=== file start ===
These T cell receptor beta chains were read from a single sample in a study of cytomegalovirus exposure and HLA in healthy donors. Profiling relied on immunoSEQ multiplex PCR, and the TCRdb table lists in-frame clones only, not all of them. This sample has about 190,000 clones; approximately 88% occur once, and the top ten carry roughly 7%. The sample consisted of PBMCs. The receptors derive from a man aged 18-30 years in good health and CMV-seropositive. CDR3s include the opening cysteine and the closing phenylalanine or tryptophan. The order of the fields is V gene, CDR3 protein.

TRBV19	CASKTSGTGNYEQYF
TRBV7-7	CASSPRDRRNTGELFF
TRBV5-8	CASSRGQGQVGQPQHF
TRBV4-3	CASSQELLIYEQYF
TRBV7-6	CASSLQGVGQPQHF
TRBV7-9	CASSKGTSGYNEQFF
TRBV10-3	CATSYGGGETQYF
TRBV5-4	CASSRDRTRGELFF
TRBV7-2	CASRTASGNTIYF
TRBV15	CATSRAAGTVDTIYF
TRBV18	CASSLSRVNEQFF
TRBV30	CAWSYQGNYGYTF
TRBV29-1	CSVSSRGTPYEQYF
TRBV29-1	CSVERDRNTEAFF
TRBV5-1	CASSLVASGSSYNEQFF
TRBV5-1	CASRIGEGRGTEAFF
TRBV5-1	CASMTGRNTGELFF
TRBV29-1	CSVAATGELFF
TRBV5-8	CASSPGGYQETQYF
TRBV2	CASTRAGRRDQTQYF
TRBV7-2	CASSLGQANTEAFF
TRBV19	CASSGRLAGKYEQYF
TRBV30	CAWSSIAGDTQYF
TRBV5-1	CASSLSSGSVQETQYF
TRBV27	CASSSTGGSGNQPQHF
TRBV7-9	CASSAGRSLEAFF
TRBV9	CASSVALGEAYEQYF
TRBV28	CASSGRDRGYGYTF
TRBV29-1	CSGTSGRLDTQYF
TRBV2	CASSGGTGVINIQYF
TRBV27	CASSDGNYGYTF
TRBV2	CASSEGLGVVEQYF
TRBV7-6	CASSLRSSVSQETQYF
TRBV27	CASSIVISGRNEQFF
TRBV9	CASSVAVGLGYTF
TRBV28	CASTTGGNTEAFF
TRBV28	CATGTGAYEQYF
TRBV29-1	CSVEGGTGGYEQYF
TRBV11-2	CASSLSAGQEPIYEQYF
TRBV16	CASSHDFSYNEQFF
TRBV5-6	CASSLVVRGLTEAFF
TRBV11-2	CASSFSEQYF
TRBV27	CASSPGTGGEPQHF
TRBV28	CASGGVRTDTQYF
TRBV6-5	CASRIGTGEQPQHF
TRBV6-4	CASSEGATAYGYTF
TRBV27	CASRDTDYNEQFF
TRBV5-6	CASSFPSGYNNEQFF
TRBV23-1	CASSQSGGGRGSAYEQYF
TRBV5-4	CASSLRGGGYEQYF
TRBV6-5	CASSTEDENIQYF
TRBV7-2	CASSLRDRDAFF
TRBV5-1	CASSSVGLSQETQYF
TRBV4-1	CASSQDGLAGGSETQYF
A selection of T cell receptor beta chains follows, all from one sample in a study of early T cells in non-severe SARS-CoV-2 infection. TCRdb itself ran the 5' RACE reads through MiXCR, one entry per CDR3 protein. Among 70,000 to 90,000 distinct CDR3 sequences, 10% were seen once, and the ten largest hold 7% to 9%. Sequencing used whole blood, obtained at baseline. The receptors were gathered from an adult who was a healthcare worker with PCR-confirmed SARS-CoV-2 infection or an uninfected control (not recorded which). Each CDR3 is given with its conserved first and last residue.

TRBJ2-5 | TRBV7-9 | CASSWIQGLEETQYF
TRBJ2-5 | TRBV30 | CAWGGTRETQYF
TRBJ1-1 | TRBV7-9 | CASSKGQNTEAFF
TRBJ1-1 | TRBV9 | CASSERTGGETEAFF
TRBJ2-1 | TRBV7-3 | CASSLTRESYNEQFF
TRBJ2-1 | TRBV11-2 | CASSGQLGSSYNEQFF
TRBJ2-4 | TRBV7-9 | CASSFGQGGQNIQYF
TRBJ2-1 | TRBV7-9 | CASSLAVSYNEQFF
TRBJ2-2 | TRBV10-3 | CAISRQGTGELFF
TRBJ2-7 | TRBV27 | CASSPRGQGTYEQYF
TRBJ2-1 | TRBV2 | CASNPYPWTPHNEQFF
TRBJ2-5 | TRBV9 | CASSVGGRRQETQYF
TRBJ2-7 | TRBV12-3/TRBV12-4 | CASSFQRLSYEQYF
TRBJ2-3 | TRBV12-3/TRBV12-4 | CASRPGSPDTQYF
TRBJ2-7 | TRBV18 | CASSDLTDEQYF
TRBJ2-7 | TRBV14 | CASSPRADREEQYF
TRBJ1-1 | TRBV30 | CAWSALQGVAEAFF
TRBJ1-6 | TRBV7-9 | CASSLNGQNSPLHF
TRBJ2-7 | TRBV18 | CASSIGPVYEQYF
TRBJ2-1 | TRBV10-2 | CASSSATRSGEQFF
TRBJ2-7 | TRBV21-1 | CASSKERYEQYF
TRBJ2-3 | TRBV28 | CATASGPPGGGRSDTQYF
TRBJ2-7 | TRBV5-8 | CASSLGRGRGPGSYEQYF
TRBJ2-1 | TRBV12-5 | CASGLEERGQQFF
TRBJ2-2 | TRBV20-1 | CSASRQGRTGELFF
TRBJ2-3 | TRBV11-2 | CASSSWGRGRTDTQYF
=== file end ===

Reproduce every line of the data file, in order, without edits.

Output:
These T cell receptor beta chains were read from a single sample in a study of cytomegalovirus exposure and HLA in healthy donors. Profiling relied on immunoSEQ multiplex PCR, and the TCRdb table lists in-frame clones only, not all of them. This sample has about 190,000 clones; approximately 88% occur once, and the top ten carry roughly 7%. The sample consisted of PBMCs. The receptors derive from a man aged 18-30 years in good health and CMV-seropositive. CDR3s include the opening cysteine and the closing phenylalanine or tryptophan. The order of the fields is V gene, CDR3 protein.

TRBV19	CASKTSGTGNYEQYF
TRBV7-7	CASSPRDRRNTGELFF
TRBV5-8	CASSRGQGQVGQPQHF
TRBV4-3	CASSQELLIYEQYF
TRBV7-6	CASSLQGVGQPQHF
TRBV7-9	CASSKGTSGYNEQFF
TRBV10-3	CATSYGGGETQYF
TRBV5-4	CASSRDRTRGELFF
TRBV7-2	CASRTASGNTIYF
TRBV15	CATSRAAGTVDTIYF
TRBV18	CASSLSRVNEQFF
TRBV30	CAWSYQGNYGYTF
TRBV29-1	CSVSSRGTPYEQYF
TRBV29-1	CSVERDRNTEAFF
TRBV5-1	CASSLVASGSSYNEQFF
TRBV5-1	CASRIGEGRGTEAFF
TRBV5-1	CASMTGRNTGELFF
TRBV29-1	CSVAATGELFF
TRBV5-8	CASSPGGYQETQYF
TRBV2	CASTRAGRRDQTQYF
TRBV7-2	CASSLGQANTEAFF
TRBV19	CASSGRLAGKYEQYF
TRBV30	CAWSSIAGDTQYF
TRBV5-1	CASSLSSGSVQETQYF
TRBV27	CASSSTGGSGNQPQHF
TRBV7-9	CASSAGRSLEAFF
TRBV9	CASSVALGEAYEQYF
TRBV28	CASSGRDRGYGYTF
TRBV29-1	CSGTSGRLDTQYF
TRBV2	CASSGGTGVINIQYF
TRBV27	CASSDGNYGYTF
TRBV2	CASSEGLGVVEQYF
TRBV7-6	CASSLRSSVSQETQYF
TRBV27	CASSIVISGRNEQFF
TRBV9	CASSVAVGLGYTF
TRBV28	CASTTGGNTEAFF
TRBV28	CATGTGAYEQYF
TRBV29-1	CSVEGGTGGYEQYF
TRBV11-2	CASSLSAGQEPIYEQYF
TRBV16	CASSHDFSYNEQFF
TRBV5-6	CASSLVVRGLTEAFF
TRBV11-2	CASSFSEQYF
TRBV27	CASSPGTGGEPQHF
TRBV28	CASGGVRTDTQYF
TRBV6-5	CASRIGTGEQPQHF
TRBV6-4	CASSEGATAYGYTF
TRBV27	CASRDTDYNEQFF
TRBV5-6	CASSFPSGYNNEQFF
TRBV23-1	CASSQSGGGRGSAYEQYF
TRBV5-4	CASSLRGGGYEQYF
TRBV6-5	CASSTEDENIQYF
TRBV7-2	CASSLRDRDAFF
TRBV5-1	CASSSVGLSQETQYF
TRBV4-1	CASSQDGLAGGSETQYF
A selection of T cell receptor beta chains follows, all from one sample in a study of early T cells in non-severe SARS-CoV-2 infection. TCRdb itself ran the 5' RACE reads through MiXCR, one entry per CDR3 protein. Among 70,000 to 90,000 distinct CDR3 sequences, 10% were seen once, and the ten largest hold 7% to 9%. Sequencing used whole blood, obtained at baseline. The receptors were gathered from an adult who was a healthcare worker with PCR-confirmed SARS-CoV-2 infection or an uninfected control (not recorded which). Each CDR3 is given with its conserved first and last residue.

TRBJ2-5 | TRBV7-9 | CASSWIQGLEETQYF
TRBJ2-5 | TRBV30 | CAWGGTRETQYF
TRBJ1-1 | TRBV7-9 | CASSKGQNTEAFF
TRBJ1-1 | TRBV9 | CASSERTGGETEAFF
TRBJ2-1 | TRBV7-3 | CASSLTRESYNEQFF
TRBJ2-1 | TRBV11-2 | CASSGQLGSSYNEQFF
TRBJ2-4 | TRBV7-9 | CASSFGQGGQNIQYF
TRBJ2-1 | TRBV7-9 | CASSLAVSYNEQFF
TRBJ2-2 | TRBV10-3 | CAISRQGTGELFF
TRBJ2-7 | TRBV27 | CASSPRGQGTYEQYF
TRBJ2-1 | TRBV2 | CASNPYPWTPHNEQFF
TRBJ2-5 | TRBV9 | CASSVGGRRQETQYF
TRBJ2-7 | TRBV12-3/TRBV12-4 | CASSFQRLSYEQYF
TRBJ2-3 | TRBV12-3/TRBV12-4 | CASRPGSPDTQYF
TRBJ2-7 | TRBV18 | CASSDLTDEQYF
TRBJ2-7 | TRBV14 | CASSPRADREEQYF
TRBJ1-1 | TRBV30 | CAWSALQGVAEAFF
TRBJ1-6 | TRBV7-9 | CASSLNGQNSPLHF
TRBJ2-7 | TRBV18 | CASSIGPVYEQYF
TRBJ2-1 | TRBV10-2 | CASSSATRSGEQFF
TRBJ2-7 | TRBV21-1 | CASSKERYEQYF
TRBJ2-3 | TRBV28 | CATASGPPGGGRSDTQYF
TRBJ2-7 | TRBV5-8 | CASSLGRGRGPGSYEQYF
TRBJ2-1 | TRBV12-5 | CASGLEERGQQFF
TRBJ2-2 | TRBV20-1 | CSASRQGRTGELFF
TRBJ2-3 | TRBV11-2 | CASSSWGRGRTDTQYF